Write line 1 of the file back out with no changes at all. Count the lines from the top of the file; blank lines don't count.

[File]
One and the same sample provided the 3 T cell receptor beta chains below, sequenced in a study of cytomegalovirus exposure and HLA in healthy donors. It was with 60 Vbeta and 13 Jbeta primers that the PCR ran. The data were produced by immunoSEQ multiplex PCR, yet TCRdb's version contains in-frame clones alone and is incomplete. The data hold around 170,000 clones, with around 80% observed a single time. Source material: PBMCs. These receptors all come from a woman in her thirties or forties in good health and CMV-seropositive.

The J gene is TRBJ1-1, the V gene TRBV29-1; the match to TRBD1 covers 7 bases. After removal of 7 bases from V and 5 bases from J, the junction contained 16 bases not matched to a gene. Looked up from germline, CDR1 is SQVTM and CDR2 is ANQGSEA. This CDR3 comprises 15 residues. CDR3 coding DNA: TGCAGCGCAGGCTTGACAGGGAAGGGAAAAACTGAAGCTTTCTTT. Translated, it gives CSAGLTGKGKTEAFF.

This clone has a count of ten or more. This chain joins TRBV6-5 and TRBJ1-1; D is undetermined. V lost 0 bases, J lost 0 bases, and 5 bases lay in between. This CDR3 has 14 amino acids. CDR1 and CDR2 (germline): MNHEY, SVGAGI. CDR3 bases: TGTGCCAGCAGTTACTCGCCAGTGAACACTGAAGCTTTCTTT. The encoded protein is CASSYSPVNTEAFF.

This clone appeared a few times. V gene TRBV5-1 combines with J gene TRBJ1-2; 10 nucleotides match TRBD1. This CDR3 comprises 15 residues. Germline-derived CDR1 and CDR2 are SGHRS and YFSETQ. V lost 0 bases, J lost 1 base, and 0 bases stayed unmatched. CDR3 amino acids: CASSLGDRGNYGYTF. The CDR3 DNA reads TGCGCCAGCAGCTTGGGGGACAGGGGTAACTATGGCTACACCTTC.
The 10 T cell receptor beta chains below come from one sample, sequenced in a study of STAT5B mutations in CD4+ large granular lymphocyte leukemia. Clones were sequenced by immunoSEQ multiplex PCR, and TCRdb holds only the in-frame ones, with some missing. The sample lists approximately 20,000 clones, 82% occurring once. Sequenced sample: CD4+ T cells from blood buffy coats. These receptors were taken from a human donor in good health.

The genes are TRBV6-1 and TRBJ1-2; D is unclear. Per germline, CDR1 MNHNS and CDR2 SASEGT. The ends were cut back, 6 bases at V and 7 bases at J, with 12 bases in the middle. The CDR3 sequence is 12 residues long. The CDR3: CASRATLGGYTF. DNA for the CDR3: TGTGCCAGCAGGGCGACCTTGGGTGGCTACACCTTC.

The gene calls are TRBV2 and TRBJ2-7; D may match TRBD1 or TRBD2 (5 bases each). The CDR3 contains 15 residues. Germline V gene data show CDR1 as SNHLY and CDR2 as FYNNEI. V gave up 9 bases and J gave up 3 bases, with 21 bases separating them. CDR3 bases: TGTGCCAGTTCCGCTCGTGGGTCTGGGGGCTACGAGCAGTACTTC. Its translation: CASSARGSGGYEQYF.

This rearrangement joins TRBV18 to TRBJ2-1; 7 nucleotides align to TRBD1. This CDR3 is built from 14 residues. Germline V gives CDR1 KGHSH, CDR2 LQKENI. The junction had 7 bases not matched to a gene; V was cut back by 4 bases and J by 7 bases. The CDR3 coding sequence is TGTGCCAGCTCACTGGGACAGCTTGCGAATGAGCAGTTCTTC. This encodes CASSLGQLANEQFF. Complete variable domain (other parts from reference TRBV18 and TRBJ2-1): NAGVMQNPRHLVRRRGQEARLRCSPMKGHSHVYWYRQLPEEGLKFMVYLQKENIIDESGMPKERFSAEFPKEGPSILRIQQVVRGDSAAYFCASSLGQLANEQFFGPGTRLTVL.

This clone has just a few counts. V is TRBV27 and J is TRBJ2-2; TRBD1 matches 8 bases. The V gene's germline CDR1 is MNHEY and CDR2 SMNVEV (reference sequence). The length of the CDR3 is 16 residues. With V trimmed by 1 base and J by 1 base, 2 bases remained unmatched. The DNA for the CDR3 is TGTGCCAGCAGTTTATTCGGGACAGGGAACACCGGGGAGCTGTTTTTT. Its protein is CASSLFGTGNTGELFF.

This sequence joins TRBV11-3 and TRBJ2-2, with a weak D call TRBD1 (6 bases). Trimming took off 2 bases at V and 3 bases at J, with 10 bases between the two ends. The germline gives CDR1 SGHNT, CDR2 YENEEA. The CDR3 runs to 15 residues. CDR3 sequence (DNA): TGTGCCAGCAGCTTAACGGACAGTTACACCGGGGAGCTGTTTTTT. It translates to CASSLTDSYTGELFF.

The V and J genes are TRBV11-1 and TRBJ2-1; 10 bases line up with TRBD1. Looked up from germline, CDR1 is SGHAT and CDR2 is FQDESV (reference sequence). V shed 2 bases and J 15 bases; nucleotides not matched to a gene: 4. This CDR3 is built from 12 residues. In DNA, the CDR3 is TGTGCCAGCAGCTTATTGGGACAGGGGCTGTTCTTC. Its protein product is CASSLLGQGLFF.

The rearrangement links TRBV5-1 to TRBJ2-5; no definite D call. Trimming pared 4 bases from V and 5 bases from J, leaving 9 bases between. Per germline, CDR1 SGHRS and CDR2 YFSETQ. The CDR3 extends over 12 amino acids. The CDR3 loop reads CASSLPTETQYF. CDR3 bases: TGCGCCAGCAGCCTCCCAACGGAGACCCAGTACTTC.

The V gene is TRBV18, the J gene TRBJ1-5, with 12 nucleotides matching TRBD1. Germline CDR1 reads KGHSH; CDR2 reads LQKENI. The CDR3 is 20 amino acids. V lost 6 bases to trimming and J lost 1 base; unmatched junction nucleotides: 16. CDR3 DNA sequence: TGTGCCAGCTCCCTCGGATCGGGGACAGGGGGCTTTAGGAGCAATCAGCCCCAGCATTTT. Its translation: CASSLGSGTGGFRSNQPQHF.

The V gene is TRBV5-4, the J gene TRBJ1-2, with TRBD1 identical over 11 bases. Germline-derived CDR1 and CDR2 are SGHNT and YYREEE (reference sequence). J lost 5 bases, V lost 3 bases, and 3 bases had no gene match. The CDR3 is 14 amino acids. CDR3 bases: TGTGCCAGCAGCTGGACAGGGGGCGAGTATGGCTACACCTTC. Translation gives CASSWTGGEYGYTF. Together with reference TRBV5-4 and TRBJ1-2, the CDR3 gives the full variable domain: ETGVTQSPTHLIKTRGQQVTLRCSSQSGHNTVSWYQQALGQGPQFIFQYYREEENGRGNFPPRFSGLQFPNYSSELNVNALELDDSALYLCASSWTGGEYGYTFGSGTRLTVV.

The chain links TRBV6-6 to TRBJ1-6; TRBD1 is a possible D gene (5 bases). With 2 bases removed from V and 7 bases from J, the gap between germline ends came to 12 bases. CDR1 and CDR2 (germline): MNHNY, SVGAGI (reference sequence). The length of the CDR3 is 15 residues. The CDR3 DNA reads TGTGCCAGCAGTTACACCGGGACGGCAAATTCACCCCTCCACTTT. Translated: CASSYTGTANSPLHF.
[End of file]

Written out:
One and the same sample provided the 3 T cell receptor beta chains below, sequenced in a study of cytomegalovirus exposure and HLA in healthy donors. It was with 60 Vbeta and 13 Jbeta primers that the PCR ran. The data were produced by immunoSEQ multiplex PCR, yet TCRdb's version contains in-frame clones alone and is incomplete. The data hold around 170,000 clones, with around 80% observed a single time. Source material: PBMCs. These receptors all come from a woman in her thirties or forties in good health and CMV-seropositive.